Wilson also had the opportunity to see controlled UXO explosions. “That was pretty exciting,” she says. The experience was “bittersweet,” according to Wilson, because villagers had to evacuate their homes while experts swept the area for additional explosives. More bombs were found, even in areas used daily by the local villagers. “In one area, the bombs were in the latrine. … The guys had to [go] down into the latrine to get them out.”

Taking Landmine Advocacy Further

Following her trip to mine-affected areas in Sri Lanka and Lao PDR, Wilson’s perspective on the dangers of landmines changed. “It was a very exciting trip for me and it just shows that we can’t all have ideal lives when things like that are going on.“There are still basic things that we need to do to make this a wonderful planet to live on.”

Part of her work as HDI’s spokesperson includes sharing her experiences in such areas. Wilson says HDI is especially important to mine action and local development because its organizers “don’t just go in with their people and do all this work. They train the people who live in the area on how to do these things … so that they can continue the effort themselves later on.” Developing local capacities is vital because “the villagers would find [UXO] and try to take them some place—that’s how a lot of the villagers were maimed, picking them up and getting them out of the way.” Now, Wilson notes, local people living in the areas have the long-term benefit of training and “know that they are part of the clean-up … of the landmine situation.”

Wilson hopes that her new role with HDI will inspire others to take an interest in mine action: “People say they have bigger issues … but when you think about this type of thing happening, it’s very sad.”

In addition to advocacy and travel on an international scale, part of Wilson’s job as HDI spokesperson includes advocating for the organization and its work to governmental agencies in America. As an HDI representative, Wilson will attend meetings like the International Food Aid Conference2 to promote cooperation with the U.S. Department of Agriculture and other organizations.

After many years of doing charity work and working to raise awareness of various social issues, Wilson says she is glad to help promote awareness of HDI and the global scourge of landmines. The urgency of the issue, she says, cannot be addressed solely by one person: “I think we should all get involved in certain issues that perhaps do not even touch us but are meaningful to human life.“ JMA icon

Daniele Ressler of the Mine Action Information Center interviewed Mary Wilson on 14 January 2008. Joseph Keane of the MAIC assisted with research and preparation of this article.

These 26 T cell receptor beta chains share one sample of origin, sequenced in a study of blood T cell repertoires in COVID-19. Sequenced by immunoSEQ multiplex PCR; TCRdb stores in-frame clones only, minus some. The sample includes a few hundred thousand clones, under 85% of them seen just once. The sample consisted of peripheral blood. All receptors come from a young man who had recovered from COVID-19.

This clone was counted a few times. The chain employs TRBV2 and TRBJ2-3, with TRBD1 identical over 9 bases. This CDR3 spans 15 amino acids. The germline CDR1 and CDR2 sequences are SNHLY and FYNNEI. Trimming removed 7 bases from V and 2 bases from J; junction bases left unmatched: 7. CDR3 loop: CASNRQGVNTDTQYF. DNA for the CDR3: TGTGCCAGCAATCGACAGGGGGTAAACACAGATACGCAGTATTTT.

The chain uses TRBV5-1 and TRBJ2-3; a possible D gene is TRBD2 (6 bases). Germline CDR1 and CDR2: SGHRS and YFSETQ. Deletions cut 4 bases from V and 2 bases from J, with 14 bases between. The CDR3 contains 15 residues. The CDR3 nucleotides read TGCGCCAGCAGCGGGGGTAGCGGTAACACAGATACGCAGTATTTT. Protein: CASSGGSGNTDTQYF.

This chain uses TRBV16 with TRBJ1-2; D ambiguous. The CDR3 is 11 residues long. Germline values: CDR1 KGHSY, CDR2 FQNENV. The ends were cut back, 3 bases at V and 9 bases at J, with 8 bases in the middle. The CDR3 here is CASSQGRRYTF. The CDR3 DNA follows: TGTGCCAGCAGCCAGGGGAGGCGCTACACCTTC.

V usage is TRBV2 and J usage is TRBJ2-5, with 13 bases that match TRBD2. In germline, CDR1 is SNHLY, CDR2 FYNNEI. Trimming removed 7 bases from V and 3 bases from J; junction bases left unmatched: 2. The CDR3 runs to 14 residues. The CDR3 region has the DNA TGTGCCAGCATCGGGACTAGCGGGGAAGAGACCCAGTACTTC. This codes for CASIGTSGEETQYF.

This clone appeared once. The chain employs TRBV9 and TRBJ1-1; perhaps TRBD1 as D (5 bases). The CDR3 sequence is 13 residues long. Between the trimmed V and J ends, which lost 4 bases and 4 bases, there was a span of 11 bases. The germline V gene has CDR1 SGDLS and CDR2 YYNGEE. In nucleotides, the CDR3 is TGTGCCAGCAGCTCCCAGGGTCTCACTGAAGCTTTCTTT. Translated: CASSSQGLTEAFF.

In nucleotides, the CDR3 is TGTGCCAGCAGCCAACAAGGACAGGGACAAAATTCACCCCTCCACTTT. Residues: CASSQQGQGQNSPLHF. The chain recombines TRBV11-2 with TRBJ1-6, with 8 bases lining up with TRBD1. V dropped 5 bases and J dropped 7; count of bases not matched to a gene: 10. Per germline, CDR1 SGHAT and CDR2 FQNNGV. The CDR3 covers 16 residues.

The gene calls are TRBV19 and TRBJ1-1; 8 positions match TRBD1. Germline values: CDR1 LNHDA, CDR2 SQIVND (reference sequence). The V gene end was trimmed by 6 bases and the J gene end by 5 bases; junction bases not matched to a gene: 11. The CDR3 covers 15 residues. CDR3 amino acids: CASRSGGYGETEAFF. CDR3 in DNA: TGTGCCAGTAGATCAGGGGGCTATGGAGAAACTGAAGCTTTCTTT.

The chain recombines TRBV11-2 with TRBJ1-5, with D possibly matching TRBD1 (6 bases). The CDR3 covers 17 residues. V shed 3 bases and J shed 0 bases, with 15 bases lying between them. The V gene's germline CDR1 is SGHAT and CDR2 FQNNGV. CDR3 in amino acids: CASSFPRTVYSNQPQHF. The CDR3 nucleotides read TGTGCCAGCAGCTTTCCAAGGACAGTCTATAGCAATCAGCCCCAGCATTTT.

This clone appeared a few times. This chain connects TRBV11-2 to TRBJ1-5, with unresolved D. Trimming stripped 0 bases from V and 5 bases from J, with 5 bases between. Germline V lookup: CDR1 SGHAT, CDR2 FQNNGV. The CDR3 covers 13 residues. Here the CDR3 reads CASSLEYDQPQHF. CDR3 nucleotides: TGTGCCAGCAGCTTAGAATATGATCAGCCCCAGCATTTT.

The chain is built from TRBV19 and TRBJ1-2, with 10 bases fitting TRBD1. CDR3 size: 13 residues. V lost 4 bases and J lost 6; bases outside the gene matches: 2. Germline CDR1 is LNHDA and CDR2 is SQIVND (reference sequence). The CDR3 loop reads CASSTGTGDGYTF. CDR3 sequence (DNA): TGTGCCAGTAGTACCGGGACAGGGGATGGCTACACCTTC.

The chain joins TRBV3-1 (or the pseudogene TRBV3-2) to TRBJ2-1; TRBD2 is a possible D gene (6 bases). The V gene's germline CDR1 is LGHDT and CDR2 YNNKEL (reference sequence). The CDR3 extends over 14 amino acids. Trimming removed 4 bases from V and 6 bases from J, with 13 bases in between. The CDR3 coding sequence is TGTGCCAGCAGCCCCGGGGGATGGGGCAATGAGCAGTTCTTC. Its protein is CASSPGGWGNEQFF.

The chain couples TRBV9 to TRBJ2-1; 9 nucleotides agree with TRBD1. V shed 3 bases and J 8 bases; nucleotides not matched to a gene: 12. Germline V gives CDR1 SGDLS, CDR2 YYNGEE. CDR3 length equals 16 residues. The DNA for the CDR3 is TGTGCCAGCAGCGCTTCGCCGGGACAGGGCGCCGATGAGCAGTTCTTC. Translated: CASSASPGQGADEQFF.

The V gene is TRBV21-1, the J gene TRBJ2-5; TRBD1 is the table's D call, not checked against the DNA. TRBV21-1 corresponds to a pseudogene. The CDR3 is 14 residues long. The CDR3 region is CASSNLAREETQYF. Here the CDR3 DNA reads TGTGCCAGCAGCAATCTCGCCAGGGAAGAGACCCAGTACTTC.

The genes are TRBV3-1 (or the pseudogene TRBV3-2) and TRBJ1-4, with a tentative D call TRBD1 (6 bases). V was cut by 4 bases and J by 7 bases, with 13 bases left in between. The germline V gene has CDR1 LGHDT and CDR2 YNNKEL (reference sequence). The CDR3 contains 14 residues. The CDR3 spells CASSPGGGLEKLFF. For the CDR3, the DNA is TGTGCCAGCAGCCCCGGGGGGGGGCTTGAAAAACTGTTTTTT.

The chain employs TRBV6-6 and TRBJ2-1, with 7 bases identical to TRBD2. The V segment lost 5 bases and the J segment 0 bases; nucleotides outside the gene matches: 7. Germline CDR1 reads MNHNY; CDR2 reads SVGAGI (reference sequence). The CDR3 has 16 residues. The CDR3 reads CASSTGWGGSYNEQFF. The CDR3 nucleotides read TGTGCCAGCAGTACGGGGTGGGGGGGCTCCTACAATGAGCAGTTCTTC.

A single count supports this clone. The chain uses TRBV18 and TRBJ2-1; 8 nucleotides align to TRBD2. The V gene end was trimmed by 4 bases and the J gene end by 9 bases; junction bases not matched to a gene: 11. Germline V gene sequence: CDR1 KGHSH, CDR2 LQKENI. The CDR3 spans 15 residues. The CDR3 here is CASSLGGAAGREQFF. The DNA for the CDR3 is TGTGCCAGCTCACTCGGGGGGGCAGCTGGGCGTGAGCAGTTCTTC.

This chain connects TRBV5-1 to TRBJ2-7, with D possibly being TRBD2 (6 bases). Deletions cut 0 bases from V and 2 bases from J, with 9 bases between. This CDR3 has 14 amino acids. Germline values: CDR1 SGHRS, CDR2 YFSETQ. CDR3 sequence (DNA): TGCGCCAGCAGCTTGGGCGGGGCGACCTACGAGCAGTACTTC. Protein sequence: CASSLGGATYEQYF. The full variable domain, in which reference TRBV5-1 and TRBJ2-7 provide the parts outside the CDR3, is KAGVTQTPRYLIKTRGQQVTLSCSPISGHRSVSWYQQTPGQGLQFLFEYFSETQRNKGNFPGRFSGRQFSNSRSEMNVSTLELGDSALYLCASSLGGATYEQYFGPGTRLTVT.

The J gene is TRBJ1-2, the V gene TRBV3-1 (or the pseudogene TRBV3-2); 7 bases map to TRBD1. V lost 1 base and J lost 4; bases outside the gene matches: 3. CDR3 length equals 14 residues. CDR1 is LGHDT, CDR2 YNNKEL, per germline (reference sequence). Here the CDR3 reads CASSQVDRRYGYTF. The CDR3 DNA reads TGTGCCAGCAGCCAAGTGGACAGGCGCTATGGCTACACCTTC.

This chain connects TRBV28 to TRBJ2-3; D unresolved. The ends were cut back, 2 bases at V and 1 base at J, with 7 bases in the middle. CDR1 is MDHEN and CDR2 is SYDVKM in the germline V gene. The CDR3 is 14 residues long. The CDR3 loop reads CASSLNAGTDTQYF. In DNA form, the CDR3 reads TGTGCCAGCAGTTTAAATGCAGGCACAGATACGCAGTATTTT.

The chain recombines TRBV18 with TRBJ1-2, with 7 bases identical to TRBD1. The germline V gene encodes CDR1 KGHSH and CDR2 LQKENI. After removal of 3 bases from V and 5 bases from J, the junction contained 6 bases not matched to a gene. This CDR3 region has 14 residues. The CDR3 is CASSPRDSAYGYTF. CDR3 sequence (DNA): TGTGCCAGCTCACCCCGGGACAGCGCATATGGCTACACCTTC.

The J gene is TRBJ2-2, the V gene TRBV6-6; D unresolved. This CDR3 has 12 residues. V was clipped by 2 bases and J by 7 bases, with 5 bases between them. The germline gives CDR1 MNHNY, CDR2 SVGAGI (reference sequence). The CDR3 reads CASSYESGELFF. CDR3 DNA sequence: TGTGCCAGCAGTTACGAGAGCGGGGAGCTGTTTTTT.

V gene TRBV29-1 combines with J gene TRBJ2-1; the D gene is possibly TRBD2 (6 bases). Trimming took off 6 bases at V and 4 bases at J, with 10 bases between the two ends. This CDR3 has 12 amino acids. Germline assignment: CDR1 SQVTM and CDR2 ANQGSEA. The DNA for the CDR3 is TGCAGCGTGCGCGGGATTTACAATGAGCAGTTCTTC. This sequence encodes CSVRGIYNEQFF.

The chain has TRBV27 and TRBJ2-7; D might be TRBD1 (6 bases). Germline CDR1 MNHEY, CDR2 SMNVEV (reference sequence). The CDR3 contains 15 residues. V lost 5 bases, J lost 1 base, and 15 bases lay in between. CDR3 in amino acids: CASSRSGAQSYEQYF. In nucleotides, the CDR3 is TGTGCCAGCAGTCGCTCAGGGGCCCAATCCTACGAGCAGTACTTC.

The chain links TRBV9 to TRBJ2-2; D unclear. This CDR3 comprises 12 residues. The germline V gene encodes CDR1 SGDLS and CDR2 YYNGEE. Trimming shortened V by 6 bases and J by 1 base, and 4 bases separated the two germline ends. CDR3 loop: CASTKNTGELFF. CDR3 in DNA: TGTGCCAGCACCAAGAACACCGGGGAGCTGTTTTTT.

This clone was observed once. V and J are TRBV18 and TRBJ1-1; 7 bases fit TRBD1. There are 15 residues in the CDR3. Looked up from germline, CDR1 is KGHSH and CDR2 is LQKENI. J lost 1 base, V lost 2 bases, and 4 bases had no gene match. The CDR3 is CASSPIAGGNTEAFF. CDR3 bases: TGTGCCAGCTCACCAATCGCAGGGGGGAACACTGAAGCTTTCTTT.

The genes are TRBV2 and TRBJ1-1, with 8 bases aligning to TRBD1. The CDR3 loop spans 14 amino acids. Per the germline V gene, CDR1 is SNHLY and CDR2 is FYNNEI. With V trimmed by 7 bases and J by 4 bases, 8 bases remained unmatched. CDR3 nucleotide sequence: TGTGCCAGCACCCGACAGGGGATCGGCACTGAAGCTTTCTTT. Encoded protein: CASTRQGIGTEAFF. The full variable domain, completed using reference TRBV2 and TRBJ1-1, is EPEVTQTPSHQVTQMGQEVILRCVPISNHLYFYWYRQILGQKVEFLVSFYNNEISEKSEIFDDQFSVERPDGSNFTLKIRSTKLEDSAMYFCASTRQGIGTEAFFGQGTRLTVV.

Biography

Geary Cox is Assistant Editor for the Journal of Mine Action, having served for three years as an Editorial Assistant to the JMA. He received a Master of Arts in English with a concentration in creative writing from James Madison University in 2008 and a Bachelor of Arts in English and political science from JMU in 2006.

Daniele Ressler is Program Manager and a research specialist at the Mine Action Information Center, as well as a content editor for the Journal of Mine Action. She holds a Master of Science in violence, conflict and development studies from the University of London's School of Oriental and African Studies. She has also studied in both Caux, Switzerland, earning a Certificate for Applied Studies in peacebuilding, and Nairobi, Kenya. Daniele has previously worked in the fields of conflict mediation and youth counseling.

Endnotes

  1. Editor’s Note: Some organizations consider mines and ERW to be two separate entities, since they are regulated by different legal documents (the former by the Ottawa Convention and Amended Protocol II of the Convention on Certain Conventional Weapons, the latter by CCW Protocol V). However, since mines are explosive devices that have similar effects to other ERW and it is often impossible to separate the two during clearance operations, some in the community have adopted a “working definition” (as opposed to a legal one) of ERW in which it is a blanket term that includes mines, UXO, abandoned explosive ordnance and other explosive devices.
  2. The International Food Aid Conference took place 14–16 April 2008, in Kansas City, Missouri.
  3. “Mine Action Programs.” The Humpty Dumpty Institute. http://www.thehdi.org/mine-action/index.shtml. Accessed 23 July 2008.

Contact Information

Geary Cox
Assistant Editor
Journal of Mine Action
Mine Action Information Center
E-mail: maic(at)jmu.edu

Mary Wilson
HDI Spokesperson
The Humpty Dumpty Institute
29 West 46th Street
New York, NY 10036 / USA
Tel: +1 212 944-7111
Fax: +1 212 991-6413
Email: info(at)thehdi.org
Web site: http://www.thehdi.org